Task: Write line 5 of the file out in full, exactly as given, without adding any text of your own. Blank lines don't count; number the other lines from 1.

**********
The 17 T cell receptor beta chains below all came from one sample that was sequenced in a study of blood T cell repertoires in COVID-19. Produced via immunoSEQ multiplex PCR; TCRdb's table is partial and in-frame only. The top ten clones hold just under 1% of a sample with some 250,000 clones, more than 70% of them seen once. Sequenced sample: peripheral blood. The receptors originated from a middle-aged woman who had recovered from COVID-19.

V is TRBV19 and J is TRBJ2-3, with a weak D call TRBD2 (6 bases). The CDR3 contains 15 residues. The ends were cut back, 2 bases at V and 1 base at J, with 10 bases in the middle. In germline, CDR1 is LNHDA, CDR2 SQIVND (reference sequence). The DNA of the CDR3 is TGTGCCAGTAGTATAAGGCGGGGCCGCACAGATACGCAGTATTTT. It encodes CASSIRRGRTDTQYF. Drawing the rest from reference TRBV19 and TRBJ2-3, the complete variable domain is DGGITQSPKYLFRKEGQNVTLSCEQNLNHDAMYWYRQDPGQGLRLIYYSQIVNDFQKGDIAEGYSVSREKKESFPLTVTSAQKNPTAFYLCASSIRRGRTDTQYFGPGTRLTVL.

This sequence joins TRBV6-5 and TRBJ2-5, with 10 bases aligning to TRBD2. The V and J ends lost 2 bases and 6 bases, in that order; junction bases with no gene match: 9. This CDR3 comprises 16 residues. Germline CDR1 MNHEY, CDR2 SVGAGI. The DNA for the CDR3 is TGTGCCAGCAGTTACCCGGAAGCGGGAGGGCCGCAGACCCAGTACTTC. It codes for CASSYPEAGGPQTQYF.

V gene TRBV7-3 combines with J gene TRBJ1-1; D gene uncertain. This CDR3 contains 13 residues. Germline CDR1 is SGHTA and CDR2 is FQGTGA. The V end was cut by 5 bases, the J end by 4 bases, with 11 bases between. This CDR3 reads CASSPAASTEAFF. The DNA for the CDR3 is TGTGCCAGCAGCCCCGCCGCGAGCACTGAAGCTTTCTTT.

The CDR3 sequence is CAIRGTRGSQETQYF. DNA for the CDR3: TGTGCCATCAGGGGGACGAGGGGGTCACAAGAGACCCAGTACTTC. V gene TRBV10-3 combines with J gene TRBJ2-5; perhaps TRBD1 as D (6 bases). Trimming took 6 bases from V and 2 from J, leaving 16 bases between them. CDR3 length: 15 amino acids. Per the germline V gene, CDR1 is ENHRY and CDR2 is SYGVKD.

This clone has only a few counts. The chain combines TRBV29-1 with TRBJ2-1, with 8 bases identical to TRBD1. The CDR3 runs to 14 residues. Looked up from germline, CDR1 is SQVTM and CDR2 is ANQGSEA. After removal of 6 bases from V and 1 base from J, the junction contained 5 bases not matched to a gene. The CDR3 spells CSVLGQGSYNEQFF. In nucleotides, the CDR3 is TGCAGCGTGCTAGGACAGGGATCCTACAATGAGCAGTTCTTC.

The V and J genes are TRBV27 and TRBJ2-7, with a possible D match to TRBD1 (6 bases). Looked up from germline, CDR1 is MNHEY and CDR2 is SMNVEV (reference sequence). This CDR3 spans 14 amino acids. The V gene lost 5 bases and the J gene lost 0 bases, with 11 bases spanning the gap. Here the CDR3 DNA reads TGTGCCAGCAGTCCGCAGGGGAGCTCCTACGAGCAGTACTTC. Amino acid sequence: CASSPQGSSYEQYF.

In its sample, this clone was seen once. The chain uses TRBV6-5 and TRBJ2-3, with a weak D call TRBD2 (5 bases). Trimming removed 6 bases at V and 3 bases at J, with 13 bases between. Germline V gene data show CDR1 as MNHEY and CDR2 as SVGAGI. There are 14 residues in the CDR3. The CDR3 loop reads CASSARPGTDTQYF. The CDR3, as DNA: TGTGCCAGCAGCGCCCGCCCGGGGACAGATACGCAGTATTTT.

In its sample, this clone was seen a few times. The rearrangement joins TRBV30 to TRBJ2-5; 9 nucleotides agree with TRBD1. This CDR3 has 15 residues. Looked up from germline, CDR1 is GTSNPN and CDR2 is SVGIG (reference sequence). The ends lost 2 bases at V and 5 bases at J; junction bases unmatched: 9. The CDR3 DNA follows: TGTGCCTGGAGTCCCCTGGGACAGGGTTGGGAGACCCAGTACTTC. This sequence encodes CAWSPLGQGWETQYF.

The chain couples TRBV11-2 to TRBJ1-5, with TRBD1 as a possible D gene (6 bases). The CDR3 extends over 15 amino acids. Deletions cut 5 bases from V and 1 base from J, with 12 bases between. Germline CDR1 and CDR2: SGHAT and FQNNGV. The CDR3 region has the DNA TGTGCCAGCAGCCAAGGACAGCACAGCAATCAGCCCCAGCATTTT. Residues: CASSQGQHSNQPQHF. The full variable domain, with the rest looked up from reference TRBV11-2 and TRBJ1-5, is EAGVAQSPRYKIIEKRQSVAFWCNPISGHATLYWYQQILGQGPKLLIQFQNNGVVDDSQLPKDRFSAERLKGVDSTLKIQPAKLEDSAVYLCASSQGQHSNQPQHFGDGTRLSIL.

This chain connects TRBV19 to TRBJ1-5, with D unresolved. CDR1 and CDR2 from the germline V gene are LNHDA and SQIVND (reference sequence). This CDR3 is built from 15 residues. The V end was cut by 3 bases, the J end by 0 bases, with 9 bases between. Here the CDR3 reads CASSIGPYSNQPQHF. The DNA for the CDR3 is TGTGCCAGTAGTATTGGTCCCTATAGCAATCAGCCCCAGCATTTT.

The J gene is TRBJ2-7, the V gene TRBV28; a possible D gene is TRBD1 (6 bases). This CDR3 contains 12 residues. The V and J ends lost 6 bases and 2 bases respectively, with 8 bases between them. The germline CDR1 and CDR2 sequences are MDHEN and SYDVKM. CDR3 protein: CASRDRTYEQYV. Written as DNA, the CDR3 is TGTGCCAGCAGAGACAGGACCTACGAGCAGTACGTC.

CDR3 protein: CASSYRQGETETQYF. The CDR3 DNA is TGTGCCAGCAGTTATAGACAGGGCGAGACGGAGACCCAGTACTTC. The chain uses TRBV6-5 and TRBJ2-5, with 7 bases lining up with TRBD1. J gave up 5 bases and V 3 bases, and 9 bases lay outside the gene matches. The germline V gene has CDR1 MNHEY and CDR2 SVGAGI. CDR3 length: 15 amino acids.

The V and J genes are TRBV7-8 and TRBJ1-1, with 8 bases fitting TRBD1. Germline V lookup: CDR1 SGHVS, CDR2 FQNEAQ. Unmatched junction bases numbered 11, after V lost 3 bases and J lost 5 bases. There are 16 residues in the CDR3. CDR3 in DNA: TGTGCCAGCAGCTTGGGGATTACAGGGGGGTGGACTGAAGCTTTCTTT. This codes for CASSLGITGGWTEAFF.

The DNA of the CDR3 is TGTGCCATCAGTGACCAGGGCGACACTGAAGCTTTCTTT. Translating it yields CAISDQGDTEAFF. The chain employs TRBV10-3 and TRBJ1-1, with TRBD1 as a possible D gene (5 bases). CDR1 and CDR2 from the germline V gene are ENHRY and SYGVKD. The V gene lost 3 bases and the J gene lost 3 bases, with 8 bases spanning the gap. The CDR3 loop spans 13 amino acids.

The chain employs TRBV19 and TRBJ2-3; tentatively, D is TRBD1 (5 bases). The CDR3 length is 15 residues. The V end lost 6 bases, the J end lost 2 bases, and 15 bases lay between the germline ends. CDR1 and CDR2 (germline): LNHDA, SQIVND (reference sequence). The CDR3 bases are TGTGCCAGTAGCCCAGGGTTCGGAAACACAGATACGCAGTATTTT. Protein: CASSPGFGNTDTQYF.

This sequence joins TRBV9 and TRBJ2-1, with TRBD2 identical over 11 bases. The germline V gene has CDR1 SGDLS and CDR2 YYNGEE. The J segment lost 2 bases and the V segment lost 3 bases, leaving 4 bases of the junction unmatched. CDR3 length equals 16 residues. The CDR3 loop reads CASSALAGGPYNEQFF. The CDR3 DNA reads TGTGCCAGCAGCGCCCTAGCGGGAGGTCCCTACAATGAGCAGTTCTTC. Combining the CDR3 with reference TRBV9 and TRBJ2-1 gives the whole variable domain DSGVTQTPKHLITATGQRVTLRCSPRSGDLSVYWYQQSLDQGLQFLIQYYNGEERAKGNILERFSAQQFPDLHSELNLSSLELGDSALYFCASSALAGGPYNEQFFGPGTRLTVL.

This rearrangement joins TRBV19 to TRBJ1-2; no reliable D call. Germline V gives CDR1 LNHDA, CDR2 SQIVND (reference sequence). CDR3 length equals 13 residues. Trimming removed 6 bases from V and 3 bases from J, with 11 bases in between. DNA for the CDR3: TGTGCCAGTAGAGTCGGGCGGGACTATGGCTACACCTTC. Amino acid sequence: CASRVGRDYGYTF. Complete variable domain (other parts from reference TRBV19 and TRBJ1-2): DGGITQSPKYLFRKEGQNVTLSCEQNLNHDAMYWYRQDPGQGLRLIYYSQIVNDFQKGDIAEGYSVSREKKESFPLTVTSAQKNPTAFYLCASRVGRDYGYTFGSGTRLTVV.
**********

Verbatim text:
The CDR3 sequence is CAIRGTRGSQETQYF. DNA for the CDR3: TGTGCCATCAGGGGGACGAGGGGGTCACAAGAGACCCAGTACTTC. V gene TRBV10-3 combines with J gene TRBJ2-5; perhaps TRBD1 as D (6 bases). Trimming took 6 bases from V and 2 from J, leaving 16 bases between them. CDR3 length: 15 amino acids. Per the germline V gene, CDR1 is ENHRY and CDR2 is SYGVKD.